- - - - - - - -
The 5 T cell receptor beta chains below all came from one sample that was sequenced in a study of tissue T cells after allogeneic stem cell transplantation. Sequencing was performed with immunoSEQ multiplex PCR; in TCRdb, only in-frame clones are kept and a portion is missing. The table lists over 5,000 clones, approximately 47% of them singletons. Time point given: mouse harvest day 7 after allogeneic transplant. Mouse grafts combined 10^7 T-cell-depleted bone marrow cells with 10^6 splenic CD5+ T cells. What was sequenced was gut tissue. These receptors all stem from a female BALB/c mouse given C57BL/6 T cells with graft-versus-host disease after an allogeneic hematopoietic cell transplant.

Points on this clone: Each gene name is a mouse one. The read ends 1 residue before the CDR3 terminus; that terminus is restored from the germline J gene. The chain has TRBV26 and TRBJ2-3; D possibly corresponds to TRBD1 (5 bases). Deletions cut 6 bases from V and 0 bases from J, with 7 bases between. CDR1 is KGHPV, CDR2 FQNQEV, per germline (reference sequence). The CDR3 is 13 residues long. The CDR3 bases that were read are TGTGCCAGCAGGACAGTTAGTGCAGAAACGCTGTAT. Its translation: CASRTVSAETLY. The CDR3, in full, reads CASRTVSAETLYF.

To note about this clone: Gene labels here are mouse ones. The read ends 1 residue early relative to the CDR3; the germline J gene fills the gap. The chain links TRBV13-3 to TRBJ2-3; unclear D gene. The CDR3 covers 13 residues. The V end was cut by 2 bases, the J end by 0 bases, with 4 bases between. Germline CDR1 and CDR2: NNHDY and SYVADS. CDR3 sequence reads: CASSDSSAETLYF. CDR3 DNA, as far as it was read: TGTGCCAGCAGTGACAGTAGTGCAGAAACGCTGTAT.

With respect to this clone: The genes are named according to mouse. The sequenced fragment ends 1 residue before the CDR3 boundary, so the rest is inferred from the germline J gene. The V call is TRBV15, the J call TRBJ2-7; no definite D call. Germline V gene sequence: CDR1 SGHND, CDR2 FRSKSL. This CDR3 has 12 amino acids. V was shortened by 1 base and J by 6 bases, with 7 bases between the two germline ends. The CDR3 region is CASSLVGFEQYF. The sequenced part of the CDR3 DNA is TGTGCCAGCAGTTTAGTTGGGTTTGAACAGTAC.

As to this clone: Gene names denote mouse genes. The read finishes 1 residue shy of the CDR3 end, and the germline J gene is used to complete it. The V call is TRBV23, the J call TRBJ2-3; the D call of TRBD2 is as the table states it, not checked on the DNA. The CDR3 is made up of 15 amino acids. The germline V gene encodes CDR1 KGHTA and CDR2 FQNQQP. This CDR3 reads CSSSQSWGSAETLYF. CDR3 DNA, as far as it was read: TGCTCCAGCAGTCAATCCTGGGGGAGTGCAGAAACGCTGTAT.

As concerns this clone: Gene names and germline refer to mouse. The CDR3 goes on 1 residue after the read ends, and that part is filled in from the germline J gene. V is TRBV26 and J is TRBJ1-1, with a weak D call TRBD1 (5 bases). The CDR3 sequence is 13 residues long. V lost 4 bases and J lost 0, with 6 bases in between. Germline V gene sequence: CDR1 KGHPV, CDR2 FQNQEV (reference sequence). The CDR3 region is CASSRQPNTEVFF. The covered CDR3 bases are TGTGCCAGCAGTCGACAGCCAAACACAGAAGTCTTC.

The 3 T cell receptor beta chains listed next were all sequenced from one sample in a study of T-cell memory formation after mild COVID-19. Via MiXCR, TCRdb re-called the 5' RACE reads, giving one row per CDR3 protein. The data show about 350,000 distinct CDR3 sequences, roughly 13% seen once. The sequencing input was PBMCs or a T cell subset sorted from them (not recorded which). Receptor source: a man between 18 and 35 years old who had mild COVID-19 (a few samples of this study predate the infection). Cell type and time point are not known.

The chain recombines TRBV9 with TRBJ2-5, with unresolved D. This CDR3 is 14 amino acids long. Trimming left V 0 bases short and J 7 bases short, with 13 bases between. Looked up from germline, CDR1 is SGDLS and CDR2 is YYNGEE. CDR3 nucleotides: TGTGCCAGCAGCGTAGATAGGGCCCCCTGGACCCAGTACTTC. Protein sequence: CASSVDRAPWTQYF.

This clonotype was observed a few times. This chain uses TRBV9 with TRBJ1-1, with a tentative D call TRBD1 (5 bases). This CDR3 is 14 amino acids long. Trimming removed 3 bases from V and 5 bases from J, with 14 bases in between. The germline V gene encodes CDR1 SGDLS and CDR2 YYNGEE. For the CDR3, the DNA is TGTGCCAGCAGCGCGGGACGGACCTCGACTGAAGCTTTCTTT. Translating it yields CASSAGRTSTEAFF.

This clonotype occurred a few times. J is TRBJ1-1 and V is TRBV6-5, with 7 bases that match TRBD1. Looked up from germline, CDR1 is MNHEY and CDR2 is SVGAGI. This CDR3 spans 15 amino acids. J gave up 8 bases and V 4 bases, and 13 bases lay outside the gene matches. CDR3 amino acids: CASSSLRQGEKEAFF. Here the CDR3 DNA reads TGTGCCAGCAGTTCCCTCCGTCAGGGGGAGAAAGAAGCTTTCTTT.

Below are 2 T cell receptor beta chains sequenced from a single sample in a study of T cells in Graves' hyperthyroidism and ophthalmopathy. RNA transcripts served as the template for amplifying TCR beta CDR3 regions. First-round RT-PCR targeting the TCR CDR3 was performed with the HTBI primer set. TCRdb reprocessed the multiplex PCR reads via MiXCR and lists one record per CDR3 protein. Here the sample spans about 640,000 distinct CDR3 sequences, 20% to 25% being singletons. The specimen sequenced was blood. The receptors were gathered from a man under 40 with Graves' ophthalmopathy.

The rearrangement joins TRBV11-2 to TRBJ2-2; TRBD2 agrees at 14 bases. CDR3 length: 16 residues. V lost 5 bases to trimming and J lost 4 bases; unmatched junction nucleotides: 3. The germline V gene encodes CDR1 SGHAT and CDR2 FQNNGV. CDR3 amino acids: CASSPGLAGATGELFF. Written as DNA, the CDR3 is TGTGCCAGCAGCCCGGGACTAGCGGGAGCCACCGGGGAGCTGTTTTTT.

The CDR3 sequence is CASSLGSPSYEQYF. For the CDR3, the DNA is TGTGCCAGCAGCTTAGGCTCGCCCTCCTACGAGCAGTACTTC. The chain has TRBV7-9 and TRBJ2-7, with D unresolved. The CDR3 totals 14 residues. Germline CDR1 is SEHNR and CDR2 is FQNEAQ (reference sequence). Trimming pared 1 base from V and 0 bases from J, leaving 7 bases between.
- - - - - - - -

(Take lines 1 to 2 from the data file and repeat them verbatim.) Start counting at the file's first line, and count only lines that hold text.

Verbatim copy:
The 5 T cell receptor beta chains below all came from one sample that was sequenced in a study of tissue T cells after allogeneic stem cell transplantation. Sequencing was performed with immunoSEQ multiplex PCR; in TCRdb, only in-frame clones are kept and a portion is missing. The table lists over 5,000 clones, approximately 47% of them singletons. Time point given: mouse harvest day 7 after allogeneic transplant. Mouse grafts combined 10^7 T-cell-depleted bone marrow cells with 10^6 splenic CD5+ T cells. What was sequenced was gut tissue. These receptors all stem from a female BALB/c mouse given C57BL/6 T cells with graft-versus-host disease after an allogeneic hematopoietic cell transplant.

Points on this clone: Each gene name is a mouse one. The read ends 1 residue before the CDR3 terminus; that terminus is restored from the germline J gene. The chain has TRBV26 and TRBJ2-3; D possibly corresponds to TRBD1 (5 bases). Deletions cut 6 bases from V and 0 bases from J, with 7 bases between. CDR1 is KGHPV, CDR2 FQNQEV, per germline (reference sequence). The CDR3 is 13 residues long. The CDR3 bases that were read are TGTGCCAGCAGGACAGTTAGTGCAGAAACGCTGTAT. Its translation: CASRTVSAETLY. The CDR3, in full, reads CASRTVSAETLYF.